He spent two years as acting dean of the College of Engineering, was a co-founder of the Materials Department, and was named Fred Kavli Professor of Optoelectronics, making UCSB the first of now eighteen universities to host a Kavli Institute and named professor. He is part of the Institute for Energy Efficiency (IEE) at UCSB and has directed the Optoelectronics Technology Center, which he co-founded, since 1990.

Coldren has advised more than 70 PhD students, been issued more than 63 patents, and published more than a thousand papers, plus multiple book chapters and, in 1995, the seminal book Diode Lasers and Photonic Integrated Circuits, which has become a standard graduate-level text on the topic. His inventions have served as enabling technologies for some of the most widespread devices in the world, from iPhones to laser mice, to face recognition and fiber-optic networks. He cofounded two companies, Optical Concepts and Gore Photonics.

At the end of Chancellor Yang’s lengthy, but only partial, list of Coldren’s accomplishments, he said with a laugh, “I received one patent and it took ten years. I have no idea how Larry found the time to earn sixty-three and to do all the other things he did.”

Some 24 speakers including ECE professors Herb Kroemer, Art Gossard and John Bowers took the podium over several hours to honor Coldren’s legendary contributions.

COE News – "Honoring a Photonics Giant" (full article)

Coldren's COE Profile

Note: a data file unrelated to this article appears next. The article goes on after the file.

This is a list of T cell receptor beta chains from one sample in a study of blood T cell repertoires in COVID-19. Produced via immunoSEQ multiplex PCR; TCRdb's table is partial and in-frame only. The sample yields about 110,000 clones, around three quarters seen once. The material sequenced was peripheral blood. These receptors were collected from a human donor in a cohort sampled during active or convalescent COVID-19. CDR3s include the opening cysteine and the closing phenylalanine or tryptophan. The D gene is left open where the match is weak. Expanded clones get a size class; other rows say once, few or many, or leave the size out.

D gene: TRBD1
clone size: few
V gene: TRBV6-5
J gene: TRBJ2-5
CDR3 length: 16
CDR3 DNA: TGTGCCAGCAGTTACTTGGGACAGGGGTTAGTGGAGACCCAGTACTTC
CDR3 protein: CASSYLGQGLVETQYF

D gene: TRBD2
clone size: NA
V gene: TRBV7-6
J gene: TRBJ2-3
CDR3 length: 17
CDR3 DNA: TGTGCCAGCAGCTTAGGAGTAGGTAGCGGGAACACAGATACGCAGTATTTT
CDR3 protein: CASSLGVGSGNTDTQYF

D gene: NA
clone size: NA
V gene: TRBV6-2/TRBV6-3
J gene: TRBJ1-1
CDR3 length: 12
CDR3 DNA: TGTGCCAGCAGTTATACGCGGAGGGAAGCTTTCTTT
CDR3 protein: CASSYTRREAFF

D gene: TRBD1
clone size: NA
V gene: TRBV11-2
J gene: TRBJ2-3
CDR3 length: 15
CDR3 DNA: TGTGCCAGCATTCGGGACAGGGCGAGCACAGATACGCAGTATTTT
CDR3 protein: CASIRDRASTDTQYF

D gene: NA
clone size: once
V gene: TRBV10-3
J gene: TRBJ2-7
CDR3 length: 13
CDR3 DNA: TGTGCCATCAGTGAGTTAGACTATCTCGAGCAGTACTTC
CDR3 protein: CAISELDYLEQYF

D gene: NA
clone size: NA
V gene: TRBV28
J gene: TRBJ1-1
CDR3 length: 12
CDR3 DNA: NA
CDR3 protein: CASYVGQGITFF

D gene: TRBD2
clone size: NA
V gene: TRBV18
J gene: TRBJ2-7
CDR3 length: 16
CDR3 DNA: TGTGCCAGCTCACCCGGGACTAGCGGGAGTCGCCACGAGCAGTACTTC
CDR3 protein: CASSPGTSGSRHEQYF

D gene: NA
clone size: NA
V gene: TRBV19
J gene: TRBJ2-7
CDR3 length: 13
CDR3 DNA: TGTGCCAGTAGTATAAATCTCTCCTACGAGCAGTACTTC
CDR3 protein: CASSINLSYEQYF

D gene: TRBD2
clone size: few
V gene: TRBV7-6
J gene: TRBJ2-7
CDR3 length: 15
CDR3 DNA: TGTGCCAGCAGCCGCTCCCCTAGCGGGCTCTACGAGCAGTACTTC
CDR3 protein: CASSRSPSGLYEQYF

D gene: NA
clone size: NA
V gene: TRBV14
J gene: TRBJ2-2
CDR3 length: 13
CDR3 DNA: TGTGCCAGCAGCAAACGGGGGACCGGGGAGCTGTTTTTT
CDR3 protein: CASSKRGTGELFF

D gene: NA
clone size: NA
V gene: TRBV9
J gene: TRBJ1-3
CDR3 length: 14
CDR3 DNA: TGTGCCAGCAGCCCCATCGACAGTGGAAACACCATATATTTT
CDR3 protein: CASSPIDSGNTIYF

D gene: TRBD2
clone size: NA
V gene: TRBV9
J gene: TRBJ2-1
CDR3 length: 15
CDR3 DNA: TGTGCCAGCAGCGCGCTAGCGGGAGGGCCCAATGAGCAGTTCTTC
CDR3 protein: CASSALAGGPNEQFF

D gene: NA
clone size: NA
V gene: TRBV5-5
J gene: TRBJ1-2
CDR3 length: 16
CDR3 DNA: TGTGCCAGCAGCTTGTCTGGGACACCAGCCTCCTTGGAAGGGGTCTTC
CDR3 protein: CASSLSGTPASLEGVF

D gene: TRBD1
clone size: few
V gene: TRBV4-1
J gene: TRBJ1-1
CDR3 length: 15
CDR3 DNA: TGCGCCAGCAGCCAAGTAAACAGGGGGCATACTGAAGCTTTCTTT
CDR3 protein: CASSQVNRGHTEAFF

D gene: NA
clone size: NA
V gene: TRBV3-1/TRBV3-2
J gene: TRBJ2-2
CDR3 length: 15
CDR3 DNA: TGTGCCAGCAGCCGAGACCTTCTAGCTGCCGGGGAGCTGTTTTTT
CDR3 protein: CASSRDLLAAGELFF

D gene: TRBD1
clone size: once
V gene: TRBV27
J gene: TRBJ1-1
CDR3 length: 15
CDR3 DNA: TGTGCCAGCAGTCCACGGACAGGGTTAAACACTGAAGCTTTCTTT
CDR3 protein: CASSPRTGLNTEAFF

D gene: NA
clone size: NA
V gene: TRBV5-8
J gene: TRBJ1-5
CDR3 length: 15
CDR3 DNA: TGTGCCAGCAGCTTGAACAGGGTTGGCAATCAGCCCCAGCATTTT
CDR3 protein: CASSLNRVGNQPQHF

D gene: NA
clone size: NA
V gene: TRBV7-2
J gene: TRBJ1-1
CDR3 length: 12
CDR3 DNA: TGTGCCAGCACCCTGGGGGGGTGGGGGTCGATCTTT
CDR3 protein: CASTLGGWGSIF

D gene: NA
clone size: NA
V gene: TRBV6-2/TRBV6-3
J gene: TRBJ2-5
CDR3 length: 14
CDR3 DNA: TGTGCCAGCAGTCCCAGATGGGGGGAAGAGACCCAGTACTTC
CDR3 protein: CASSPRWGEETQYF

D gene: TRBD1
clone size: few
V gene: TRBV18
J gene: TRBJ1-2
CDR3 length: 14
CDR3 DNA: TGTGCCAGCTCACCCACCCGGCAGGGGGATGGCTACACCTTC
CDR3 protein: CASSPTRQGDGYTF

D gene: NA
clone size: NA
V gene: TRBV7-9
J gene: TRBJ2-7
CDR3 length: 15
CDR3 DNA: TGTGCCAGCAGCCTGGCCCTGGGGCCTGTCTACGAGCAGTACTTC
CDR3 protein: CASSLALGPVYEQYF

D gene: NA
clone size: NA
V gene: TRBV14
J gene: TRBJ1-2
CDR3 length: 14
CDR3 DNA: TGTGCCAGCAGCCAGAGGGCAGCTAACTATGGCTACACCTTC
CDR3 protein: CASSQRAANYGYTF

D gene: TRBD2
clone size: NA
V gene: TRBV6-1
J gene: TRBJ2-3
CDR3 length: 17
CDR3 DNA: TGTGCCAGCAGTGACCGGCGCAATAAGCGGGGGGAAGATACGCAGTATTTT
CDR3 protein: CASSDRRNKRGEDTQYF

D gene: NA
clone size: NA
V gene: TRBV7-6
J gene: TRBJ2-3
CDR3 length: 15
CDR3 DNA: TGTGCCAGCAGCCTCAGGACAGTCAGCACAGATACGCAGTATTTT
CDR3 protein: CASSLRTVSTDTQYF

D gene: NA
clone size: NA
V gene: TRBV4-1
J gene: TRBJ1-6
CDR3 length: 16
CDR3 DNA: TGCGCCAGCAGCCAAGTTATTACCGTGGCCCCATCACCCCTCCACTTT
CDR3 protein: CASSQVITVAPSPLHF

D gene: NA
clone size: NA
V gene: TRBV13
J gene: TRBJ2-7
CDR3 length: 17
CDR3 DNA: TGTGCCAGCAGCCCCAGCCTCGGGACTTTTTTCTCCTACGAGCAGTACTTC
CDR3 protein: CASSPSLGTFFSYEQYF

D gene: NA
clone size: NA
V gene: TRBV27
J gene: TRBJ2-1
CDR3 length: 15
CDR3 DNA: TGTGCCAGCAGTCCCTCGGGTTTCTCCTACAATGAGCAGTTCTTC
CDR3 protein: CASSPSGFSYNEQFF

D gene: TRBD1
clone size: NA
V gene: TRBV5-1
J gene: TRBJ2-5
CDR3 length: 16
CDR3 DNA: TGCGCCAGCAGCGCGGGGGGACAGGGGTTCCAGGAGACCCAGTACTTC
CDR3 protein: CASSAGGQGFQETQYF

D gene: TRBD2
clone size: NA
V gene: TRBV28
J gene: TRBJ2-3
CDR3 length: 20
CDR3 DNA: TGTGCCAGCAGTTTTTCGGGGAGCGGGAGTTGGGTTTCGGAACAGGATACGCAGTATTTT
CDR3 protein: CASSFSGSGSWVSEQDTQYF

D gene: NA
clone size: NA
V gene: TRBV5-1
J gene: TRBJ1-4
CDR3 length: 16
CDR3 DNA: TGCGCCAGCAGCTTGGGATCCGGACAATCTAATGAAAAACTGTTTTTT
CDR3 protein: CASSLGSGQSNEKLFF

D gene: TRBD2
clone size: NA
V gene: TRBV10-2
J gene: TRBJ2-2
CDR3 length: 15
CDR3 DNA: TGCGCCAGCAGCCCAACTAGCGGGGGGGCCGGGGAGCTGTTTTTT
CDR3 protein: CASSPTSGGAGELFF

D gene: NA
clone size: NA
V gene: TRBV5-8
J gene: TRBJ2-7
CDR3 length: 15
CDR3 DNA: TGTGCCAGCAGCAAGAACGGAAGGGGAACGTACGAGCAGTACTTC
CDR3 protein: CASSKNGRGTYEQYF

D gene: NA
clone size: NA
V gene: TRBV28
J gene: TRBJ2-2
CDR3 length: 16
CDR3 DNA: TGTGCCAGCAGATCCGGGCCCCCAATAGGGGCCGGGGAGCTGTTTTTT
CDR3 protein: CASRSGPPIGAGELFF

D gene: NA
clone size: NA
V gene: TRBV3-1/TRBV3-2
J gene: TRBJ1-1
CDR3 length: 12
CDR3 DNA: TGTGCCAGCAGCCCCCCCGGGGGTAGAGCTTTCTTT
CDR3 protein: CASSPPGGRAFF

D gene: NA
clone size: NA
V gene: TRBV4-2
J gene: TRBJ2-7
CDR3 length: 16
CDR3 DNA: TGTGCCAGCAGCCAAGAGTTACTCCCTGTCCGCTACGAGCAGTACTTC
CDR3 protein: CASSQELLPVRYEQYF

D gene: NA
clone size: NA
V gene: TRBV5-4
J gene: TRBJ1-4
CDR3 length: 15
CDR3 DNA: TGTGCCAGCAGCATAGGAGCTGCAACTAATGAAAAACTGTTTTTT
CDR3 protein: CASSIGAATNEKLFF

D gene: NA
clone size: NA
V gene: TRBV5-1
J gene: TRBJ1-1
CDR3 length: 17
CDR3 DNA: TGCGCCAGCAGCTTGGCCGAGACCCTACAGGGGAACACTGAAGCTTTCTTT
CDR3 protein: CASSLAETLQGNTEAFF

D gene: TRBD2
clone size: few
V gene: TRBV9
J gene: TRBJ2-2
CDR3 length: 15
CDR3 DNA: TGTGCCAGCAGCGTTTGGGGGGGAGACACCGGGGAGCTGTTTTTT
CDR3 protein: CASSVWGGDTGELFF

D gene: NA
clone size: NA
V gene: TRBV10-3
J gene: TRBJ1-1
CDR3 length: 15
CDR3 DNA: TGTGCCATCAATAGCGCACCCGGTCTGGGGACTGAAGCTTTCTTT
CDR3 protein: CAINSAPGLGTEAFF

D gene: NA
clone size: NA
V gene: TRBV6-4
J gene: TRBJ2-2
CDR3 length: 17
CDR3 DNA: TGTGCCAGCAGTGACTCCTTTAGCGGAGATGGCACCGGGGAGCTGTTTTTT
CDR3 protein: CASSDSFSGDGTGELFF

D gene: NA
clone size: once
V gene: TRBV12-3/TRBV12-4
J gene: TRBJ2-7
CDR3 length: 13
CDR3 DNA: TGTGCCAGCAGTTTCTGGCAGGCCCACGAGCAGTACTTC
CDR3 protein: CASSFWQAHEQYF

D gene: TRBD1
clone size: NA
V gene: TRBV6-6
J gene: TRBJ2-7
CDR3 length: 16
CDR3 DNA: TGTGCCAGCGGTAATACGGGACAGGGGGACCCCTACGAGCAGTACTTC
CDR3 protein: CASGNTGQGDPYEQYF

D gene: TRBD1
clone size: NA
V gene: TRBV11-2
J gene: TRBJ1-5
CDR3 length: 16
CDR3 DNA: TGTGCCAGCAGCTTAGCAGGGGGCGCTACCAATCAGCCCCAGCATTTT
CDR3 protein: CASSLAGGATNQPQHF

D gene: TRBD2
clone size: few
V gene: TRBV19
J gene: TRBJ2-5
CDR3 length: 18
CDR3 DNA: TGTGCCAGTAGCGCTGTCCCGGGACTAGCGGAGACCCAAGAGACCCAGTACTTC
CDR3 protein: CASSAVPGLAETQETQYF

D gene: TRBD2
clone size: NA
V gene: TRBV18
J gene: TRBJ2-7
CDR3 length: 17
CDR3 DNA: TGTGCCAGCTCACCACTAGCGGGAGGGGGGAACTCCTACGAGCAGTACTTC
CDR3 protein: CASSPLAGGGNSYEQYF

Coldren's Optoelectronics Technology Center (OTC)

Forbes covers ECE Professor Kaustav Banerjee’s newly invented Kinetic Inductor

March 21st, 2018

forbes logo
Banerjee’s latest invention of a kinetic inductor that overcame a 200 year old fundamental limitation of the original device has received comprehensive coverage by the international business magazine Forbes

In an article titled, “The last barrier to ultra-miniaturized electronics is broken, thanks to a new type of inductor”, the magazine stated that with connected devices and the Internet of Things poised to become a multi-trillion dollar enterprise by the mid-2020s, this new type of inductor could be exactly the kind of revolution the burgeoning industry has been hoping for.

Since their invention in 1831 by the English scientist, Michael Faraday, all inductors had remained essentially the same in terms of their working principle that involved the magnetic inductance only. This, however, caused a fundamental scaling problem. In January this year, Professor Banerjee demonstrated a fundamentally new kind of inductor that exhibited sufficient kinetic inductance to beat the inherent limitations of the Faraday design for the very first time.

According to Forbes, due to this invention, next-generation communications, energy storage, and sensing technologies could be smaller, lighter, and faster than ever. Quite aptly, the article concludes, “And thanks to this great leap in nanomaterials, we might finally be able to go beyond the technology that Faraday brought to our world nearly 200 years ago”.